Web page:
Ultimately, ICANN submitted its report to the USG. It was assessed by the NTIA and even examined by a group of corporate governance experts including Columbia Law Professor John Coffee, Brooklyn Law Professor Dana Brakman Reiser, and The Berkman Center for Internet & Society at Harvard University to review the ICANN accountability provisions, who concluded that the accountability recommendations are consistent with sound principles of good governance. Thus, the NTIA announced on June 9, 2016 that the criteria established in March 2014 were met.
Well done, you might think. But not everyone did.
Oh no, not another hurdle!
Those who opposed the transition used propaganda to try to prevent it from happening. They tried to establish a law that would have made it harder. They tried to render it impossible by means of budget allocation for the NTIA (or lack thereof), and they even took it to court. “Barring any significant impediment”, the NTIA’s plan was to let the existing contract with ICANN on the IANA functions expire by the end of September, 2016. Only on the last day of September was the application for a temporary restraining order preventing the transition from taking place rejected by a judge in Texas.
Sigh of relief
ICANN became independent of government oversight as of October 2016. It was a close race, but all the controversy made it even stronger. What’s been called the Empowered Community now has ultimate control over ICANN and the IANA functions. The Board or Board members can be removed if need be, ICANN and IANA budgets can be rejected, as can strategic and operating plans, bylaw changes can be controlled, a binding and improved Independent Review Process has been established, amongst other things. The full several-hundred-page report including summaries and graphics can be found here: https://www.icann.org/resources/pages/board-ntia-transmissions-2016-06-13-en.
The transition was successfully completed, but more work needs to be done. The accountability work still needs to be finished, as only those accountability enhancements that were directly related to the transition had been worked on in the first phase. Now, work on important topics such as diversity, transparency, and certain aspects of jurisdiction are still under way. Also, the different parts of the community, such as the Governmental Advisory Committee, the Generic Names Supporting Organization, the At Large Advisory Committee, the Country Code Names Supporting Organization and the Address Supporting Organization are in the process of synchronizing their own operating methods with those required in the new ICANN.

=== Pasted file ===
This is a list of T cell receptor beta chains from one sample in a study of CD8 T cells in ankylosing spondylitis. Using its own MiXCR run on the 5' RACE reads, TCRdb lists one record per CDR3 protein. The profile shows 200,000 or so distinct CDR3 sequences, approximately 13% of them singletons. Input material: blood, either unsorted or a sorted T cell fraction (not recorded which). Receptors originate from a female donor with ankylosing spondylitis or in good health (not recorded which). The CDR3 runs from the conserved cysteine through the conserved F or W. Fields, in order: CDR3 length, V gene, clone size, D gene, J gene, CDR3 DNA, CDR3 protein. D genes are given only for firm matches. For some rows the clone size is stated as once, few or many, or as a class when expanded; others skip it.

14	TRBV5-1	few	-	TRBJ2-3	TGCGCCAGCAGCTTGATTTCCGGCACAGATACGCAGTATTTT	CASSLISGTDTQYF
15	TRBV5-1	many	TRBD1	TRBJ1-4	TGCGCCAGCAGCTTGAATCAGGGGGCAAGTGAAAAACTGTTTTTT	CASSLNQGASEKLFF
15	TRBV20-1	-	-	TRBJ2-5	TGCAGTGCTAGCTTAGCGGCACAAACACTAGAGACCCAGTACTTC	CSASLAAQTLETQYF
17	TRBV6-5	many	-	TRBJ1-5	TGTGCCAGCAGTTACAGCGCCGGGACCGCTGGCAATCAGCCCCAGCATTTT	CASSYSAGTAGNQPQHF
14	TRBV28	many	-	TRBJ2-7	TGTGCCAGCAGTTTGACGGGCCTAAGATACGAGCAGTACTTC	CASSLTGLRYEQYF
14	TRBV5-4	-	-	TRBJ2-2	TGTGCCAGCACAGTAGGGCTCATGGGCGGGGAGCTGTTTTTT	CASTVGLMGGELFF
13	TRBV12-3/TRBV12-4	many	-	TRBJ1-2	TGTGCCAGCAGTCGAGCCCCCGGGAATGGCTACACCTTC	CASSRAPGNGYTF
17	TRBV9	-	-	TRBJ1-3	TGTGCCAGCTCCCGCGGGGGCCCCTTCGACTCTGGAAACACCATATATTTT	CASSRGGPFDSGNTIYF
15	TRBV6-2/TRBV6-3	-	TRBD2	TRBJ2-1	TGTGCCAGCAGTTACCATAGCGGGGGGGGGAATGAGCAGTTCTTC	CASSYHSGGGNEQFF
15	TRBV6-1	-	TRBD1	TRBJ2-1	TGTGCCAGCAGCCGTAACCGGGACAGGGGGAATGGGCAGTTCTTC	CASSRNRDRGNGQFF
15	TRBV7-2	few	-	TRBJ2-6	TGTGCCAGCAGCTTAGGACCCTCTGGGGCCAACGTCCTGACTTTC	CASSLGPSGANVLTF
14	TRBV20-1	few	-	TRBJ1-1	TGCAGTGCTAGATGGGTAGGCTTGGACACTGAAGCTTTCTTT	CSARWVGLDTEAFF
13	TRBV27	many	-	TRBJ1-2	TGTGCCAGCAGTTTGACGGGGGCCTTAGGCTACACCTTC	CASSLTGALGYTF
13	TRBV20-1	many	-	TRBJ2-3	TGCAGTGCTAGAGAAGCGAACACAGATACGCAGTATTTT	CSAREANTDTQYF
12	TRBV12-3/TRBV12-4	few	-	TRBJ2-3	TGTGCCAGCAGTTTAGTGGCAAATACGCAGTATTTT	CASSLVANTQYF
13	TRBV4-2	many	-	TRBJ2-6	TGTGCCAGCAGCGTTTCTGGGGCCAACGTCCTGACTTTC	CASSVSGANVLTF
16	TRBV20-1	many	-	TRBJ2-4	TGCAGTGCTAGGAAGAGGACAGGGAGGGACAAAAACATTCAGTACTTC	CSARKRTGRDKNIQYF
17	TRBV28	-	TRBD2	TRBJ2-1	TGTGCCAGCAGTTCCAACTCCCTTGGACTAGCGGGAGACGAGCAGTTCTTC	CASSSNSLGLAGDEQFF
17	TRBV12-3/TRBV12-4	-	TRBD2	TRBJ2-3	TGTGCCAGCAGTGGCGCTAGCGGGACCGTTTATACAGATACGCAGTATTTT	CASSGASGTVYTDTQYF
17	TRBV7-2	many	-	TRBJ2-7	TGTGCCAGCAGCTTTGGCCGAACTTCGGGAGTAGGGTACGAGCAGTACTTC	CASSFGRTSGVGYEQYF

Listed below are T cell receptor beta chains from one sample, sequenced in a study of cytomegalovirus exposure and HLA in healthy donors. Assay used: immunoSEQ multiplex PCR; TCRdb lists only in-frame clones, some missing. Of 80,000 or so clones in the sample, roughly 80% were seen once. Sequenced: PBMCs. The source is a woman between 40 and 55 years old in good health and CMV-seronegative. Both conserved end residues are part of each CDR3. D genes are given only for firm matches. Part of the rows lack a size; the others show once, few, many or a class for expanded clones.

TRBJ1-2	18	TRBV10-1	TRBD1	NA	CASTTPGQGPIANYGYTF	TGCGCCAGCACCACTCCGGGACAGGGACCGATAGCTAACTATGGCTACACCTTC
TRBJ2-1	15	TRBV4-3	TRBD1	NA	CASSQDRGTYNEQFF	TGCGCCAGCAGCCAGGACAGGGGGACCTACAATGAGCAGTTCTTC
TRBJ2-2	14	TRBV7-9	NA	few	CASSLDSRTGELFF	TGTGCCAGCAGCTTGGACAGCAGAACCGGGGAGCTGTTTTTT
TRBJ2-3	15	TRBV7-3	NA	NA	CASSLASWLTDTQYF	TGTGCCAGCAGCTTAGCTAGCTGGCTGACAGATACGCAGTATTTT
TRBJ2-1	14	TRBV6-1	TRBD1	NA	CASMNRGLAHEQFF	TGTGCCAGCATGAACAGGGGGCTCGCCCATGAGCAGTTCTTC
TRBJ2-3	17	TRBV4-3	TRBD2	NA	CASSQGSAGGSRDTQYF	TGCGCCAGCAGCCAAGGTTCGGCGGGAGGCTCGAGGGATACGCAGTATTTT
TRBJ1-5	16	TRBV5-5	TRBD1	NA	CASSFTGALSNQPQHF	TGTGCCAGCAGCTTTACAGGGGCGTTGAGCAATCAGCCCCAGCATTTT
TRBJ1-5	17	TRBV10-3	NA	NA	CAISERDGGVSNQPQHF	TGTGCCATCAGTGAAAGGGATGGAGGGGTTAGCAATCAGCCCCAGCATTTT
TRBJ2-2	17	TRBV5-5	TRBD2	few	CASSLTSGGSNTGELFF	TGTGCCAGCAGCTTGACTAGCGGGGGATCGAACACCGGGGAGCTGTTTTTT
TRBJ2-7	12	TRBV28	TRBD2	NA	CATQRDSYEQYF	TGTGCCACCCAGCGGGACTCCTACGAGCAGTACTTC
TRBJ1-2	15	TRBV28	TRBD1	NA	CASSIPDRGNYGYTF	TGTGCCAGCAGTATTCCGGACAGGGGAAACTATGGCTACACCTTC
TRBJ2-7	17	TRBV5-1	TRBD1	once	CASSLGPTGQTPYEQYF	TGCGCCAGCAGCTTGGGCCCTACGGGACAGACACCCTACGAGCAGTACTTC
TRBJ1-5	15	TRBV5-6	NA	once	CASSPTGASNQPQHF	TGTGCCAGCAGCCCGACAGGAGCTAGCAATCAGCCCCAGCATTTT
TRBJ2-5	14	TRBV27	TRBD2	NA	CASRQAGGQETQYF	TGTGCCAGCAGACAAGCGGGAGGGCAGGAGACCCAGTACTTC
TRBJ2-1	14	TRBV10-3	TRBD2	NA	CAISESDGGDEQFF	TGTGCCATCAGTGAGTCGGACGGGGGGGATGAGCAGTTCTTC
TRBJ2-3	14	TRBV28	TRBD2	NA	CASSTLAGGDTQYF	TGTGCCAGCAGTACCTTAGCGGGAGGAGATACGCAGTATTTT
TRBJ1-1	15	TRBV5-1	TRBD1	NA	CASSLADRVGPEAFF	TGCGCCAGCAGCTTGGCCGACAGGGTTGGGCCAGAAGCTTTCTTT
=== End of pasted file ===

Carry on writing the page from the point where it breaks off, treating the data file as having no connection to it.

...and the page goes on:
The most important aspect, though, is that a global community of officials and volunteers with very diverse backgrounds came together and found a consensus solution to a global issue. Their dedication and tireless efforts were nothing short of remarkable and therefore the IANA Stewardship Transition deserves to be the role model for functional multi-stakeholder work. We need multi-stakeholder responses to a multitude of global issues. ICANN is not the place to solve those issues, but it has created a blueprint of how problems can be tackled and resolved in a relatively short period of time.
Have we made everyone happy? No, far from it. Nobody got everything they wanted, but we have made everyone equally unhappy. That’s what makes a good compromise.
Thomas Rickert, Attorney-at-law and owner of Rickert Rechtsanwaltsgesellschaft mbH, Bonn, Germany (rickert.net) chairs eco’s Names & Numbers Forum. He is one of three co-chairs of the CCWG-Accountability.
Find more information on the IANA Stewardship Transition on eco International.
Please note: The opinions expressed in Industry Insights published by dotmagazine are the author’s own and do not reflect the view of the publisher, eco – Association of the Internet Industry.